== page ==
June 20 (UPI) -- A federal judge on Saturday denied the Justice Department's request to block the publication of former national security adviser John Bolton's upcoming book on his time in the White House.
D.C. District Court Judge Royce Lamberth said that though he won't prevent the book from being released, Bolton "likely jeopardized national security."
"While Bolton's unilateral conduct raises grave national security concerns, the government has not established that an injunction is appropriate remedy," the judge wrote.
"For reasons that hardly need to be stated, the court will not order nationwide seizure and destruction of a political memoir."
Though the judge ultimately ruled against the administration, President Donald Trump praised the decision.
"BIG COURT WIN against Bolton. Obviously, with the book already given out and leaked to many people and the media, nothing the highly respected Judge could have done about stopping it...BUT, strong & powerful statements & rulings on MONEY & on BREAKING CLASSIFICATION were made," Trump tweeted.
"Bolton broke the law and has been called out and rebuked for so doing, with a really big price to pay. He likes dropping bombs on people, and killing them. Now he will have bombs dropped on him!"
The Justice Department asked Lamberth to block the release of the book Tuesday, saying the manuscript is "rife with classified information" and a breach of his employment agreement with the White House.
Bolton served as national security adviser in Trump's White House from April 2018 until September 2019 and later announced a deal for a book discussing his time in the Trump administration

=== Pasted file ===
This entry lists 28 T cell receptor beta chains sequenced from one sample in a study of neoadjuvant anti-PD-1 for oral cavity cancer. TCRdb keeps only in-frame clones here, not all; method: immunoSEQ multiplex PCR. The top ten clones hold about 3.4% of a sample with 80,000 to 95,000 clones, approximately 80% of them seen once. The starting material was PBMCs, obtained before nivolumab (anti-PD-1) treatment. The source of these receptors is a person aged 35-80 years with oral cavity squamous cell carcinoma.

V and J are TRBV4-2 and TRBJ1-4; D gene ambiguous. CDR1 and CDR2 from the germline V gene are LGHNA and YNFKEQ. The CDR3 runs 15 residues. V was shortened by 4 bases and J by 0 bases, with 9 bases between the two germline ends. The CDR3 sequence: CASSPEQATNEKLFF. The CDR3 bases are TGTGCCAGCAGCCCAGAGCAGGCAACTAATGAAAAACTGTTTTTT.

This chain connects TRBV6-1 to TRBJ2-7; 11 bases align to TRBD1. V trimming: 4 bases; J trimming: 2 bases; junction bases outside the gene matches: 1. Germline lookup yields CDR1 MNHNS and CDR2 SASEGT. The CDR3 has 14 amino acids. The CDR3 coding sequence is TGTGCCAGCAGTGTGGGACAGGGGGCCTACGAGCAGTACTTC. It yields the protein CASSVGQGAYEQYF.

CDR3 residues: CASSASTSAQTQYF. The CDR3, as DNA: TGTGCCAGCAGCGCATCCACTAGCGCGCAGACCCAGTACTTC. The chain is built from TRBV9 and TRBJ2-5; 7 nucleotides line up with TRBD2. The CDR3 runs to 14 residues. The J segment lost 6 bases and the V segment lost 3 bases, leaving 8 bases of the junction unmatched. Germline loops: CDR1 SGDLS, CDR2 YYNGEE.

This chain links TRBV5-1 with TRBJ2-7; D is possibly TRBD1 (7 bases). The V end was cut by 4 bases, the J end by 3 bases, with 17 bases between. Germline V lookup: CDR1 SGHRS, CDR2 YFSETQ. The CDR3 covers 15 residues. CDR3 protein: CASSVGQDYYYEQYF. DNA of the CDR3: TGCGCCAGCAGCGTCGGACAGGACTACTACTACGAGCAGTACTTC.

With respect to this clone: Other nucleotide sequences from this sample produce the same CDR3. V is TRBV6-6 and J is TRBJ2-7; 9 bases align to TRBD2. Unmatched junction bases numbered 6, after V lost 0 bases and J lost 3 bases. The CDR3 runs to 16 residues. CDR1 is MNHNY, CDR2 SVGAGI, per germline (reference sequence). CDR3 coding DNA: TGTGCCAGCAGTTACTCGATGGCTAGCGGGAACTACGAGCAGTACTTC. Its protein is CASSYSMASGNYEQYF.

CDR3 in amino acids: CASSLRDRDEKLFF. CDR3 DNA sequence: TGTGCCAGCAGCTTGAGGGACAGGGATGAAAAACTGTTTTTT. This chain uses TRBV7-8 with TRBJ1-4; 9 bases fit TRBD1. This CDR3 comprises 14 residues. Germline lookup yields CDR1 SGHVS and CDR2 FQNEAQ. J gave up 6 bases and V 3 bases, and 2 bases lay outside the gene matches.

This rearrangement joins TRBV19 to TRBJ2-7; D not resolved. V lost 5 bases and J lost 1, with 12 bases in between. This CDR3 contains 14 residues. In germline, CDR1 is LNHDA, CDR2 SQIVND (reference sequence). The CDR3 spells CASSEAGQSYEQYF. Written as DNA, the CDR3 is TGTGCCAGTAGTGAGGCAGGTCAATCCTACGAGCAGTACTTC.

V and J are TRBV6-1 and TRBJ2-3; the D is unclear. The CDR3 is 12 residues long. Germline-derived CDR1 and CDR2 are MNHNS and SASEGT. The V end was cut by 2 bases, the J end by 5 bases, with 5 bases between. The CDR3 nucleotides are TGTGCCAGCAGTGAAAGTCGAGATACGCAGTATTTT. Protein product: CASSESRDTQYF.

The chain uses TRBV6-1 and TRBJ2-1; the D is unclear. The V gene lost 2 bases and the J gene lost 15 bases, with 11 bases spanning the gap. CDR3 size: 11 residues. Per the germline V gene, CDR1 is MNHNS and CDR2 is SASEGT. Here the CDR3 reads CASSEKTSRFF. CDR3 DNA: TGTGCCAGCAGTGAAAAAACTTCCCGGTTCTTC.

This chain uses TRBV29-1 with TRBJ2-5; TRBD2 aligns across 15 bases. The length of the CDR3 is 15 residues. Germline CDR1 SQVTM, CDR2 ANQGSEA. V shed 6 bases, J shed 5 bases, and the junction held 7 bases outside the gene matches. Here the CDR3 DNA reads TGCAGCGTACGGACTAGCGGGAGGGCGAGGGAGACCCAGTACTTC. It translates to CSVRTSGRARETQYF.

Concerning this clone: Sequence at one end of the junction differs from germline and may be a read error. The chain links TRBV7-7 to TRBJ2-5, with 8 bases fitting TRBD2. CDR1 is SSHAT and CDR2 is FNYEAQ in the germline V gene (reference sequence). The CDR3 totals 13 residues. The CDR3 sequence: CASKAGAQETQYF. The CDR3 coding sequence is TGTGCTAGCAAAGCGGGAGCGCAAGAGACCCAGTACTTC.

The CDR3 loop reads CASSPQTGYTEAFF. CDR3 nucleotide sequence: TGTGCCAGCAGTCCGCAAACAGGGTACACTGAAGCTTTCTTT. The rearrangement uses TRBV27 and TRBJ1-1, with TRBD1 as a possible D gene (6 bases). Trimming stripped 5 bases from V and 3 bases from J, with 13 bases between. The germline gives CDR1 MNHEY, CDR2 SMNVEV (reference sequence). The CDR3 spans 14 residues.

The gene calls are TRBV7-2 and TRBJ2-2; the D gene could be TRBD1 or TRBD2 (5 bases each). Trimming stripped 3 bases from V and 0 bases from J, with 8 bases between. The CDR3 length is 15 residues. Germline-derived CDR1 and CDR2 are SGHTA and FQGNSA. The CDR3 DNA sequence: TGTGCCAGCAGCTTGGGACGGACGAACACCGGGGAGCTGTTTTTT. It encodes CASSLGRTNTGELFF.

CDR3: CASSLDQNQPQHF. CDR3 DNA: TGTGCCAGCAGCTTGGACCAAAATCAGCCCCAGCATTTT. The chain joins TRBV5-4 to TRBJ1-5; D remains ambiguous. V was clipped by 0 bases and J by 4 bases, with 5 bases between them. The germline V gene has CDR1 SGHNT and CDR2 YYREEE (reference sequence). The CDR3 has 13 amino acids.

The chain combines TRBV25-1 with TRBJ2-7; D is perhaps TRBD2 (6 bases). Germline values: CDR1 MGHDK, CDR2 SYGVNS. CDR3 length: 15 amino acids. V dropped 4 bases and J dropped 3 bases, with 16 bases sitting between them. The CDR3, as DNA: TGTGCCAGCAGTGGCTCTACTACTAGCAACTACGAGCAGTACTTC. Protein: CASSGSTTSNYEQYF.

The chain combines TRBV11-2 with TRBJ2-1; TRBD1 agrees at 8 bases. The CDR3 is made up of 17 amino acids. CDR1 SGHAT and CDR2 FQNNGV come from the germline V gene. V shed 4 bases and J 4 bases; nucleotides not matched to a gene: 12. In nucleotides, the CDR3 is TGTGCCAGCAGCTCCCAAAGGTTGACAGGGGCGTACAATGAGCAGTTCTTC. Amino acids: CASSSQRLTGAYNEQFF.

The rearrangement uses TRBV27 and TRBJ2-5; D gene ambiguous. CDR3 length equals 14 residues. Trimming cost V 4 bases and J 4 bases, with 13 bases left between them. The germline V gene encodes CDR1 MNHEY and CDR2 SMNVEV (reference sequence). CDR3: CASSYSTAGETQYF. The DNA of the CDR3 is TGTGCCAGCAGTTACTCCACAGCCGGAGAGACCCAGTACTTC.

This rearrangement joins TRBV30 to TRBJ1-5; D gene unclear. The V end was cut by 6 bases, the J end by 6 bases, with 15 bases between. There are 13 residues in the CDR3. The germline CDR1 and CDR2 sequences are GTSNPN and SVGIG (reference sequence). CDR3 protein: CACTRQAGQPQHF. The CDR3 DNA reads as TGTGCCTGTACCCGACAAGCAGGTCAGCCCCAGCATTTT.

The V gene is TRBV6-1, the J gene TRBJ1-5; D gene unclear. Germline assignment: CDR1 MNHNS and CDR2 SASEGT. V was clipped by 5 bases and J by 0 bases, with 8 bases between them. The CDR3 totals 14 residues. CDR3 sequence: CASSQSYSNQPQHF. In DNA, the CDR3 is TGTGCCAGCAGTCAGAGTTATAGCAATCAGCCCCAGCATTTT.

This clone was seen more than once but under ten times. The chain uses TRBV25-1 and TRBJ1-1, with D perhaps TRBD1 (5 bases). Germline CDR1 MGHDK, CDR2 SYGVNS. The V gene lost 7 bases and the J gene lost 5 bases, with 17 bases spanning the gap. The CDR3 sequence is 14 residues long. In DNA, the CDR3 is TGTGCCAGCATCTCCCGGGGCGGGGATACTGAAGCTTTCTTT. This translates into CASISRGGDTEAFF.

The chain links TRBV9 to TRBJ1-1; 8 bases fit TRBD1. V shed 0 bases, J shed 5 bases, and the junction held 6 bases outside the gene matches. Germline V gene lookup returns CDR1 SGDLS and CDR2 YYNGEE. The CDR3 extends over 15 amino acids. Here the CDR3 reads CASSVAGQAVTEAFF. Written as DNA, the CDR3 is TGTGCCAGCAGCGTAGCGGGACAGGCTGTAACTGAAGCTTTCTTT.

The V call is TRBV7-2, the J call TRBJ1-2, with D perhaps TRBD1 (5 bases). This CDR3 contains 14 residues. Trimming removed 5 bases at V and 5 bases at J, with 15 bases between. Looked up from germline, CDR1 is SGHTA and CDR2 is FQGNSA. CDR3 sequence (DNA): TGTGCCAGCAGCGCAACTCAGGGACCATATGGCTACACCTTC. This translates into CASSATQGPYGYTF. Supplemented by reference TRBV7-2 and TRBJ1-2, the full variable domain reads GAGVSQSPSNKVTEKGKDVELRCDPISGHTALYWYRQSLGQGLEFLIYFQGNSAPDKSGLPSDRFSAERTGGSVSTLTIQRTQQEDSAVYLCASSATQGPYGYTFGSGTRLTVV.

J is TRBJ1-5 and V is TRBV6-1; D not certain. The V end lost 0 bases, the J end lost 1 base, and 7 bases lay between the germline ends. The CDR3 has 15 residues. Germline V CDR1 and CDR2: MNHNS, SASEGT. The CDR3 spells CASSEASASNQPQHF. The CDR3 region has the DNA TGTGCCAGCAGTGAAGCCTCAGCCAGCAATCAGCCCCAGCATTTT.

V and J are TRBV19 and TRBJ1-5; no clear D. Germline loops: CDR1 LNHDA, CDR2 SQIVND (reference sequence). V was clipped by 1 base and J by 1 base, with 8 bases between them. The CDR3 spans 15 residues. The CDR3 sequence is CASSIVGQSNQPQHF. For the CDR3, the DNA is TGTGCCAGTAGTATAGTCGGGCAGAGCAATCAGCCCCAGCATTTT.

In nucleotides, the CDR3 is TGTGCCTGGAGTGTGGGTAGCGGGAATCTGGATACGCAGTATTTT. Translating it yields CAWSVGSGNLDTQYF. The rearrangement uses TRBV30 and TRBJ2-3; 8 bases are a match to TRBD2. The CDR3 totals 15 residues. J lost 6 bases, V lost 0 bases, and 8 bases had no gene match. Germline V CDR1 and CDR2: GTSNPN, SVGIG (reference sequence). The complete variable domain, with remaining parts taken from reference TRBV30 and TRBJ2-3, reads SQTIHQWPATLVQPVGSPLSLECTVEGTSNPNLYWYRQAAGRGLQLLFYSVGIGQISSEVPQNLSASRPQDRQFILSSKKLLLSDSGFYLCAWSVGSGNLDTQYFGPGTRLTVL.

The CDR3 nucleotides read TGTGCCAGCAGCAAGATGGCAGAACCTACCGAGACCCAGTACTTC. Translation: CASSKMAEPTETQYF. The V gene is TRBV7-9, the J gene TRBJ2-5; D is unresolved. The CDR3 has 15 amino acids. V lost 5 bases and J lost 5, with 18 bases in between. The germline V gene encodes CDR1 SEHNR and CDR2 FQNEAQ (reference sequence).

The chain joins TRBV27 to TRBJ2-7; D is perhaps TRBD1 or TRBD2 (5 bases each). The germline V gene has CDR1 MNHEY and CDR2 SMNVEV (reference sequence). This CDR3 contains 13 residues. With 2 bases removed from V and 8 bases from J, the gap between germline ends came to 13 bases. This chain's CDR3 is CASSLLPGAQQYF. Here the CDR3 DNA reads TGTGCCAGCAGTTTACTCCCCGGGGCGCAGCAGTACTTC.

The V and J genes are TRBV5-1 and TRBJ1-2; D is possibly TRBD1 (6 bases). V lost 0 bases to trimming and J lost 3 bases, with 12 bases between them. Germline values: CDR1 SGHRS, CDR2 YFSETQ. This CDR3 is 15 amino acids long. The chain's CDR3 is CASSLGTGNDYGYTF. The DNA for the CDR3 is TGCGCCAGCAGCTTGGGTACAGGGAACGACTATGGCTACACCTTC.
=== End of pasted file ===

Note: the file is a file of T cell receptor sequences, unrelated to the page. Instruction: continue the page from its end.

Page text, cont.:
The White House sent a letter to Bolton's lawyer in January saying a preliminary review of his book found it contained "significant amounts of classified information," including some at the top-secret level, which was required to be removed before publishing.
After the White House warning, Bolton submitted the book for review by Ellen Knight, senior director for records access and information security management at the National Security Council. On April 27, she made the judgment that the revised version of the manuscript did not contain classified information, the suit states.
However, on May 2, the NSC's director for intelligence, Michael Ellis, began an additional review at the request of Robert O'Brien, who succeeded Bolton as national security adviser.
The suit states that O'Brien was "concerned that the manuscript still appeared to contain classified information, in part because the same administration the author served is still in office and the manuscript described sensitive information about ongoing foreign policy issues."
Ellis completed his initial review on June 9 and the legal adviser to the NSC sent a letter to Bolton's lawyer stating that "the manuscript still contains classified information, because, among other things, it includes information that he himself classified and designated for declassification only after the lapse of 25 years."
The suit states that publication of the book including the information cited in Ellis' review would violate the terms of Bolton's non-disclosure agreements.
Lamberth agreed that Bolton failed to get the proper government review before announcing his plans to release the book. The book, titled In the Room Where It Happened: A White House Memoir, is set to come out Tuesday.